Sparkle and Intrigue – How to Stand Out at a Career Fair

by Gabi Bourn,  Production Manager at Wunderman

Making a good first impression at a career fair usually starts with how you introduce yourself, but it’s what you do before and after that really sets applicants apart. Whether you call it a 30 Second Me, Elevator Speech, or something else, how you introduce yourself to a recruiter plays a key role in whether or not you get called in for an interview. In my opinion, there are three steps to standing out to a recruiter: preparing, delivering, and following-up your Elevator Speech.

Preparing: Crafting the perfect Elevator Speech takes research, practice, and preparation. Before you even begin to map out your path at the career fair or research the companies, you should do some soul searching. I know it’s challenging, but you must try to understand what your strengths are and how you can benefit a company.

In your Elevator Speech, you should give recruiters the basics like your name, major, graduation date, and an idea of what type of job you are looking for (full-time or internship). After the basics, provide detail on your strengths, what you are looking for in a career, some research you did on the company, and how your strengths fit within your understanding of the company.

Pro-tip: End your Elevator Speech with a question. Give the recruiter something to respond to. Many students will come up, give their Elevator Speech, and then stare at the recruiter waiting for a response. When students have a smooth transition, recruiters notice.

You’ve crafted the perfect Elevator Speech, you’ve written it out, and it addresses every point. Now it’s time to practice. Practice saying it to your parents, friends, classmates, professors, and acquaintances. This helps for two reasons. First, you will become more familiar with your speech and begin to memorize it. Secondly, you will get experience saying it to people who make you a little uncomfortable. On the day of the career fair, you will likely be nervous, so you might as well get used to it in advance.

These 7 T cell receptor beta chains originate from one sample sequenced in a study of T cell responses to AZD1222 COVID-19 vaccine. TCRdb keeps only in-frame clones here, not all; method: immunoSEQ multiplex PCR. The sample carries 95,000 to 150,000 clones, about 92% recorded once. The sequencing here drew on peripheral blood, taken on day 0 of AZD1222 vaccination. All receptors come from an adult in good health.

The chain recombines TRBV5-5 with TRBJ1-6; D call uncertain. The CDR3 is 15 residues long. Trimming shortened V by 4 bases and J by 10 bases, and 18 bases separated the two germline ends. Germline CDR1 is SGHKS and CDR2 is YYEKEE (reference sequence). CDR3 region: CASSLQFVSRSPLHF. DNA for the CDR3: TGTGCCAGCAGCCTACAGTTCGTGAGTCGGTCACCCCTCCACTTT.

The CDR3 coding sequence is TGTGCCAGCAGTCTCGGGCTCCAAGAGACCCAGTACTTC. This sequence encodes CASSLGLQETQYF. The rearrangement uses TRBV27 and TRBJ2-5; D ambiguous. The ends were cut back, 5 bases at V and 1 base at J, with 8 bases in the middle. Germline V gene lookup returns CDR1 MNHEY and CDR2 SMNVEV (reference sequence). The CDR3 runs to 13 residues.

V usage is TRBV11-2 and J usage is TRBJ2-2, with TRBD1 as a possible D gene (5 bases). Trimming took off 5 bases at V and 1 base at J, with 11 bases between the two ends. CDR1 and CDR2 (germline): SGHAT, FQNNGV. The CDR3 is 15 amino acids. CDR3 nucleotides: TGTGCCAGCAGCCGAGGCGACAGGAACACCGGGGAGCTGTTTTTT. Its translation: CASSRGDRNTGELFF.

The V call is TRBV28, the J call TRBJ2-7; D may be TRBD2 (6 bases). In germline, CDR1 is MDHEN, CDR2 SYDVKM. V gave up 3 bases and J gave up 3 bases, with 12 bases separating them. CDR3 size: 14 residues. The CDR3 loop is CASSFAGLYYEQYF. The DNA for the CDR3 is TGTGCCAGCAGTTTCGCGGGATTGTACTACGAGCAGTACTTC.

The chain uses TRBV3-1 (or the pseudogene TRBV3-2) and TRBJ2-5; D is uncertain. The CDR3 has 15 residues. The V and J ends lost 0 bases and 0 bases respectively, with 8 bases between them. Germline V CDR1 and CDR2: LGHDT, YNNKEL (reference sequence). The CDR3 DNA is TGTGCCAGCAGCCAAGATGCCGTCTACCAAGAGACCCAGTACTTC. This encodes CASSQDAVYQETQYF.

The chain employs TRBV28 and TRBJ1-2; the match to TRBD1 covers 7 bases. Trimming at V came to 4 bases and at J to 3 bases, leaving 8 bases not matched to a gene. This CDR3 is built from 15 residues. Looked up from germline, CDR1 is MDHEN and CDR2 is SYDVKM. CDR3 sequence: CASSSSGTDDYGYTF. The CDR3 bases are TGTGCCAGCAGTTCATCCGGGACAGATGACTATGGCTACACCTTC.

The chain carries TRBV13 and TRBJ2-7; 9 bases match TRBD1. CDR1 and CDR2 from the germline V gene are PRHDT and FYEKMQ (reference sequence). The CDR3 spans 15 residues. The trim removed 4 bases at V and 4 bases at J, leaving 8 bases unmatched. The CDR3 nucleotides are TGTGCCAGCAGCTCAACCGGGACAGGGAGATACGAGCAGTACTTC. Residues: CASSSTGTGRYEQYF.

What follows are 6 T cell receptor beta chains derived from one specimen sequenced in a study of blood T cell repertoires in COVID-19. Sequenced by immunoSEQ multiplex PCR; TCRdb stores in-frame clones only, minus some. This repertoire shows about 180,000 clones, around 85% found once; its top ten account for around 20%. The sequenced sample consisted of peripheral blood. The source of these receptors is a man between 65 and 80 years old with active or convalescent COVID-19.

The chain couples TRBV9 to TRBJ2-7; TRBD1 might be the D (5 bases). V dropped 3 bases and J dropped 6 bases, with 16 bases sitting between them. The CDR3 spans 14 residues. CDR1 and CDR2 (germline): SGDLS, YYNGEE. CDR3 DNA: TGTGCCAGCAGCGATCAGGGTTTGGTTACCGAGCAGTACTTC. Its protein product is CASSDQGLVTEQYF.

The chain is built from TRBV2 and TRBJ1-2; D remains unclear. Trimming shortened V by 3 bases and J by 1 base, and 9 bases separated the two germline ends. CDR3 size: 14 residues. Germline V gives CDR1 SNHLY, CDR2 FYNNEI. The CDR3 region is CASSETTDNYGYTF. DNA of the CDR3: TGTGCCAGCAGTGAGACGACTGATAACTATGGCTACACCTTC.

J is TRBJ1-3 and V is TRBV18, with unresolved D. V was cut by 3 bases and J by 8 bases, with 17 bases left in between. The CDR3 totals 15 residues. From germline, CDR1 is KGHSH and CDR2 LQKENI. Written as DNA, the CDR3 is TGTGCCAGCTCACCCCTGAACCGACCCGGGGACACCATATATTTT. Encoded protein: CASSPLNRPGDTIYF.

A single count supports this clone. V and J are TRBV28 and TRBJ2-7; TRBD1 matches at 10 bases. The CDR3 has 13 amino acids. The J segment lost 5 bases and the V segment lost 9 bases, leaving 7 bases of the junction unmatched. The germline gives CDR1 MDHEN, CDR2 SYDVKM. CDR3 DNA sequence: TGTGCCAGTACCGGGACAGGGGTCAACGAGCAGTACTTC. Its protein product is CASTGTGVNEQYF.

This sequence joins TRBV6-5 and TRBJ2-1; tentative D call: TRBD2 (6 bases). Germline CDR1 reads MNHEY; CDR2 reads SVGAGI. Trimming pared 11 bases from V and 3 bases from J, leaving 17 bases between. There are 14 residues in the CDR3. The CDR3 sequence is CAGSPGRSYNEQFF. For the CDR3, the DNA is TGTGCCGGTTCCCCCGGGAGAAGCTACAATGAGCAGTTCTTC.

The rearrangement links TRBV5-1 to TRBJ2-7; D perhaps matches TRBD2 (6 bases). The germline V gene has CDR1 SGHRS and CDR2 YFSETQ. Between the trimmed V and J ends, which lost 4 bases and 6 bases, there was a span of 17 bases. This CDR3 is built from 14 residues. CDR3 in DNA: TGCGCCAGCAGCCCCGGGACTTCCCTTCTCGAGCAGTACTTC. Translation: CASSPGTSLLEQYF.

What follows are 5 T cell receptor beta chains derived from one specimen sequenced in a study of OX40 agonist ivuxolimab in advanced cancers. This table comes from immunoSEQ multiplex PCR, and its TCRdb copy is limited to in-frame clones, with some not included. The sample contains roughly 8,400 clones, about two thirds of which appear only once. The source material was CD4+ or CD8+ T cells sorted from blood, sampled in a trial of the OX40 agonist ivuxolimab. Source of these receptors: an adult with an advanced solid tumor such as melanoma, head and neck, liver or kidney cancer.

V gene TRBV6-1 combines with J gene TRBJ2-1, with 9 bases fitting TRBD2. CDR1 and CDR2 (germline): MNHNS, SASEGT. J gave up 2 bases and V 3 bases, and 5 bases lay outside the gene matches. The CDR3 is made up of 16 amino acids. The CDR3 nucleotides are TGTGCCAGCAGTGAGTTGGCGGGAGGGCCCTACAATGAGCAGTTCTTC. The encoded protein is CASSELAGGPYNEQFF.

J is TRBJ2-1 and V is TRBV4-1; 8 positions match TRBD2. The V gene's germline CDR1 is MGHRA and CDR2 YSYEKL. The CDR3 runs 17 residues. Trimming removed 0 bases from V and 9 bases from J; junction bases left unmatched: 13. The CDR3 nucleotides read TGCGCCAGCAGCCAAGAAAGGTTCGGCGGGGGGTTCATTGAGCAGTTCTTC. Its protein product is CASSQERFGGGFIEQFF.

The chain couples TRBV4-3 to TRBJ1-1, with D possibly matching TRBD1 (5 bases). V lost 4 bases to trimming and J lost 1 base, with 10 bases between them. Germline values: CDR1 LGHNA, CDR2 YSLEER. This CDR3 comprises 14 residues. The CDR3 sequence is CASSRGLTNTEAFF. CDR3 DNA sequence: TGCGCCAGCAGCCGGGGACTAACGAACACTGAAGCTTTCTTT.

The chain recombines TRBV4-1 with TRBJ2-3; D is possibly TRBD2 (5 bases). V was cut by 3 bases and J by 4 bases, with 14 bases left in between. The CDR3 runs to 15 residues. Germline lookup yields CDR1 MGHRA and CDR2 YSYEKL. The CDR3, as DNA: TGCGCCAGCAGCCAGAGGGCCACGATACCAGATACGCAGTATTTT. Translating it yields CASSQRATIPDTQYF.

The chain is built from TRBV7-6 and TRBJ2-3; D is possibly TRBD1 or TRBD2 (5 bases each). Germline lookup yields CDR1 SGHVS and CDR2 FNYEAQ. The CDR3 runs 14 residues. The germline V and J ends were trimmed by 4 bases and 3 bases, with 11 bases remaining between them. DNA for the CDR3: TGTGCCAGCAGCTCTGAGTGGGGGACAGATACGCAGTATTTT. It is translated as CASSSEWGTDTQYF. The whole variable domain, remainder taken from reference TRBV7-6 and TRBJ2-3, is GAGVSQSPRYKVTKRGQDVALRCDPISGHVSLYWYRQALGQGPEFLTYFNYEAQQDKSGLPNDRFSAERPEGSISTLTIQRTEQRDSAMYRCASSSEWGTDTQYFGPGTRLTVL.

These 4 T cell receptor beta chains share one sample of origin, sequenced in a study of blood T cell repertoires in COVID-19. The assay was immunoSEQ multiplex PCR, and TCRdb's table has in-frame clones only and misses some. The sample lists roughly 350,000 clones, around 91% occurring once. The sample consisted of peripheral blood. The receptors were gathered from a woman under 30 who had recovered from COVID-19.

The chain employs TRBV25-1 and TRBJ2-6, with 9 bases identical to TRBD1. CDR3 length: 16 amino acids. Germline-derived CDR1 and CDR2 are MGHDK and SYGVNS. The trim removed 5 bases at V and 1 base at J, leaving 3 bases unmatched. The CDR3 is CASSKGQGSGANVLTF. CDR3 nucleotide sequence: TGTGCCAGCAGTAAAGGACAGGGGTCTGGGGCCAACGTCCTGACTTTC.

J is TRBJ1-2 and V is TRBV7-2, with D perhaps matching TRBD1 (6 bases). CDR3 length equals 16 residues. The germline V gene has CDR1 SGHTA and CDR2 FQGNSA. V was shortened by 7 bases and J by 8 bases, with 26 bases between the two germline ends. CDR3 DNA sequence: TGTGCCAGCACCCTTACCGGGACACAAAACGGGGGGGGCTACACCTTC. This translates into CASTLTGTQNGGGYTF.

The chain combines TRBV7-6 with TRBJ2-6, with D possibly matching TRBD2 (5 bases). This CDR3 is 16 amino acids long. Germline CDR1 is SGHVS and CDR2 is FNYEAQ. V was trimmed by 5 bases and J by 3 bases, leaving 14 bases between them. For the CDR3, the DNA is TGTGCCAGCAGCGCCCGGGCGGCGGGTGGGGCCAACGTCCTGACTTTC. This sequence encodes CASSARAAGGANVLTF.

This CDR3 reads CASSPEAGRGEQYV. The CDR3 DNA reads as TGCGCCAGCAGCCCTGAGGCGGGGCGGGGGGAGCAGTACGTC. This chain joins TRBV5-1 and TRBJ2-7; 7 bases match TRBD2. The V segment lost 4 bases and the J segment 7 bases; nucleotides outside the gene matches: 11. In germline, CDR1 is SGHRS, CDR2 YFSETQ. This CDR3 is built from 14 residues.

Delivering: Successfully delivering your Elevator Speech is made up of a few factors. Its part memorization but not route memorization where the speech is recited without emotion. Your Elevator Speech is about you. You should know every detail, and be able to pull it out in an instant as if you are telling a great story. It’s a part of you.

A great Elevator Speech contains a certain X-Factor. For me, the X-Factor is made up of sparkle and intrigue. Career fairs are long days, and when I see an excited candidate with a sparkle in their eyes, it stands out. Excitement and genuine happiness to be speaking with a recruiter can go a long way. Intrigue is the second part of the X-Factor. Your Elevator Speech should leave a recruiter with a little hint of mystery. There should be at least one element that makes me want to ask you questions. Maybe you mention an unusual skill, maybe I’m surprised by a piece of research, or maybe I want to know about a certain achievement. That little element of intrigue can help you stand out when recruiters are going through the resumes the next day. Also, make sure to leave while there is still some intrigue. I do not need to know your full life story. Keep it short and sweet.

Following Up: Many people think the delivery of the Elevator Speech is the most important part of impressing a recruiter. Right? Wrong. It’s what comes after the first thirty seconds that impress a recruiter. Can you think on your feet, ask good questions, and adapt based on the information the recruiter is telling you? Sometimes people are frozen after their Elevator Speech, and it’s as if they never thought about what would happen afterward.

All of your preparation will lead to having a successful post Elevator Speech. Have questions ready to ask, but be able to adapt. Have research ready to share, and be able to pull out the most pertinent piece of information based on the conversation. By anticipating the possible route a conversation may go, you will be prepared and have fewer surprises.

It may be a little surprising how much work goes into the approximately two to five minutes you speak with a recruiter at a job fair. It might seem like you have a mountain of work ahead of you to create the perfect speech, but there is the good news. You are talking about yourself! You already know the answers. It’s just about compiling the information in a way to highlight your relevant skills. You got this!

First published on LinkedIn 

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